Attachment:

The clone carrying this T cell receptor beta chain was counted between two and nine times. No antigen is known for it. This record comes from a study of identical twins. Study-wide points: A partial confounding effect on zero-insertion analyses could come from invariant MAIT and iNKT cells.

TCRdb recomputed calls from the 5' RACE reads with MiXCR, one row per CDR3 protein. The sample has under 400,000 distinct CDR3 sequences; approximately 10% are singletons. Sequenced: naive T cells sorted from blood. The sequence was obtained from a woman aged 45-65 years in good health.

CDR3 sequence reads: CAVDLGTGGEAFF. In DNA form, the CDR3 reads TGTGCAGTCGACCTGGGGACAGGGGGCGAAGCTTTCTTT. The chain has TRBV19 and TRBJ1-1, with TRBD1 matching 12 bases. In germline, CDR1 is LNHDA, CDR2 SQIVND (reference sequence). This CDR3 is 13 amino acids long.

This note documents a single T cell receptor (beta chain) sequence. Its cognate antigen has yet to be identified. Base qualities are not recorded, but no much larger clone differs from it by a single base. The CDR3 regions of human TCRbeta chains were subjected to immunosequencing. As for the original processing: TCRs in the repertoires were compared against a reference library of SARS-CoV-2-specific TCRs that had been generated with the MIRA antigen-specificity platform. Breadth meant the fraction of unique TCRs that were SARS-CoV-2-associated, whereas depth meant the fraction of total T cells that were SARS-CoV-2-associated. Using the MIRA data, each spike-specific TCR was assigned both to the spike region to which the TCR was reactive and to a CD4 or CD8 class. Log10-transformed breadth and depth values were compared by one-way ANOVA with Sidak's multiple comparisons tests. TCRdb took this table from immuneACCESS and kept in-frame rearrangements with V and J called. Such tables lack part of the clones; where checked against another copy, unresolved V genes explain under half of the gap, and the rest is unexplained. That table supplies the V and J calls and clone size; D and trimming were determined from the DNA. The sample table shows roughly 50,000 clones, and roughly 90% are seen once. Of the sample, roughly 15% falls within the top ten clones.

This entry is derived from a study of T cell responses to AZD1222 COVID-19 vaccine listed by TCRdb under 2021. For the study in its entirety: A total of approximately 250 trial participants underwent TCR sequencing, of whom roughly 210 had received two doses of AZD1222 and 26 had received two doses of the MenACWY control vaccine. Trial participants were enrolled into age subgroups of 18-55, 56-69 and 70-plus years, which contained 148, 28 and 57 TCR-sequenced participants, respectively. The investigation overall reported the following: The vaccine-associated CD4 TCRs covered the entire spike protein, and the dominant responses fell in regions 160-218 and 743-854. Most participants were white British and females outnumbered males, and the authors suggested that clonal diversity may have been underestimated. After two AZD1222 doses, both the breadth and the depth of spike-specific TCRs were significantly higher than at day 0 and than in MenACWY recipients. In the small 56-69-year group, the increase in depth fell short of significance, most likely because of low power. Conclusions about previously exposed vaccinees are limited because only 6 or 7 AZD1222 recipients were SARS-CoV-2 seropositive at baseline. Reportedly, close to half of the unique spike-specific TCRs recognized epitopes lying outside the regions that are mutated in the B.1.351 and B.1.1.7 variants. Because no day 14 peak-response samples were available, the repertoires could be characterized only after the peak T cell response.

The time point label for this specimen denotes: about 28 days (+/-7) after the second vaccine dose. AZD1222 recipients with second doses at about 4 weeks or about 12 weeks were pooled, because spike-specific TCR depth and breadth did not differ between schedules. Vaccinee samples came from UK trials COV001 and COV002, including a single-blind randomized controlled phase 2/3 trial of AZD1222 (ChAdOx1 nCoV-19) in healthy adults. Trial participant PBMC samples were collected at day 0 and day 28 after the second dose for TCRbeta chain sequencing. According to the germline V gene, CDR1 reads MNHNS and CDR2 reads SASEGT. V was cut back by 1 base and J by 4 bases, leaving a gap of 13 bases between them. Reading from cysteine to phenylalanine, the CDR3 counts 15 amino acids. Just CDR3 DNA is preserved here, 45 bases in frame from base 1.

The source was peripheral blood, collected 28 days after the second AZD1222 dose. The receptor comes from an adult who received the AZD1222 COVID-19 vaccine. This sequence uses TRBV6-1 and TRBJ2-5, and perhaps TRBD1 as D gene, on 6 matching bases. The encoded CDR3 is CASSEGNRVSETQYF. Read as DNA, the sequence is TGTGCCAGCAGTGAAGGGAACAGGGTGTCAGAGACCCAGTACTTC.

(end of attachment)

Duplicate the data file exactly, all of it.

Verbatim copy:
The clone carrying this T cell receptor beta chain was counted between two and nine times. No antigen is known for it. This record comes from a study of identical twins. Study-wide points: A partial confounding effect on zero-insertion analyses could come from invariant MAIT and iNKT cells.

TCRdb recomputed calls from the 5' RACE reads with MiXCR, one row per CDR3 protein. The sample has under 400,000 distinct CDR3 sequences; approximately 10% are singletons. Sequenced: naive T cells sorted from blood. The sequence was obtained from a woman aged 45-65 years in good health.

CDR3 sequence reads: CAVDLGTGGEAFF. In DNA form, the CDR3 reads TGTGCAGTCGACCTGGGGACAGGGGGCGAAGCTTTCTTT. The chain has TRBV19 and TRBJ1-1, with TRBD1 matching 12 bases. In germline, CDR1 is LNHDA, CDR2 SQIVND (reference sequence). This CDR3 is 13 amino acids long.

This note documents a single T cell receptor (beta chain) sequence. Its cognate antigen has yet to be identified. Base qualities are not recorded, but no much larger clone differs from it by a single base. The CDR3 regions of human TCRbeta chains were subjected to immunosequencing. As for the original processing: TCRs in the repertoires were compared against a reference library of SARS-CoV-2-specific TCRs that had been generated with the MIRA antigen-specificity platform. Breadth meant the fraction of unique TCRs that were SARS-CoV-2-associated, whereas depth meant the fraction of total T cells that were SARS-CoV-2-associated. Using the MIRA data, each spike-specific TCR was assigned both to the spike region to which the TCR was reactive and to a CD4 or CD8 class. Log10-transformed breadth and depth values were compared by one-way ANOVA with Sidak's multiple comparisons tests. TCRdb took this table from immuneACCESS and kept in-frame rearrangements with V and J called. Such tables lack part of the clones; where checked against another copy, unresolved V genes explain under half of the gap, and the rest is unexplained. That table supplies the V and J calls and clone size; D and trimming were determined from the DNA. The sample table shows roughly 50,000 clones, and roughly 90% are seen once. Of the sample, roughly 15% falls within the top ten clones.

This entry is derived from a study of T cell responses to AZD1222 COVID-19 vaccine listed by TCRdb under 2021. For the study in its entirety: A total of approximately 250 trial participants underwent TCR sequencing, of whom roughly 210 had received two doses of AZD1222 and 26 had received two doses of the MenACWY control vaccine. Trial participants were enrolled into age subgroups of 18-55, 56-69 and 70-plus years, which contained 148, 28 and 57 TCR-sequenced participants, respectively. The investigation overall reported the following: The vaccine-associated CD4 TCRs covered the entire spike protein, and the dominant responses fell in regions 160-218 and 743-854. Most participants were white British and females outnumbered males, and the authors suggested that clonal diversity may have been underestimated. After two AZD1222 doses, both the breadth and the depth of spike-specific TCRs were significantly higher than at day 0 and than in MenACWY recipients. In the small 56-69-year group, the increase in depth fell short of significance, most likely because of low power. Conclusions about previously exposed vaccinees are limited because only 6 or 7 AZD1222 recipients were SARS-CoV-2 seropositive at baseline. Reportedly, close to half of the unique spike-specific TCRs recognized epitopes lying outside the regions that are mutated in the B.1.351 and B.1.1.7 variants. Because no day 14 peak-response samples were available, the repertoires could be characterized only after the peak T cell response.

The time point label for this specimen denotes: about 28 days (+/-7) after the second vaccine dose. AZD1222 recipients with second doses at about 4 weeks or about 12 weeks were pooled, because spike-specific TCR depth and breadth did not differ between schedules. Vaccinee samples came from UK trials COV001 and COV002, including a single-blind randomized controlled phase 2/3 trial of AZD1222 (ChAdOx1 nCoV-19) in healthy adults. Trial participant PBMC samples were collected at day 0 and day 28 after the second dose for TCRbeta chain sequencing. According to the germline V gene, CDR1 reads MNHNS and CDR2 reads SASEGT. V was cut back by 1 base and J by 4 bases, leaving a gap of 13 bases between them. Reading from cysteine to phenylalanine, the CDR3 counts 15 amino acids. Just CDR3 DNA is preserved here, 45 bases in frame from base 1.

The source was peripheral blood, collected 28 days after the second AZD1222 dose. The receptor comes from an adult who received the AZD1222 COVID-19 vaccine. This sequence uses TRBV6-1 and TRBJ2-5, and perhaps TRBD1 as D gene, on 6 matching bases. The encoded CDR3 is CASSEGNRVSETQYF. Read as DNA, the sequence is TGTGCCAGCAGTGAAGGGAACAGGGTGTCAGAGACCCAGTACTTC.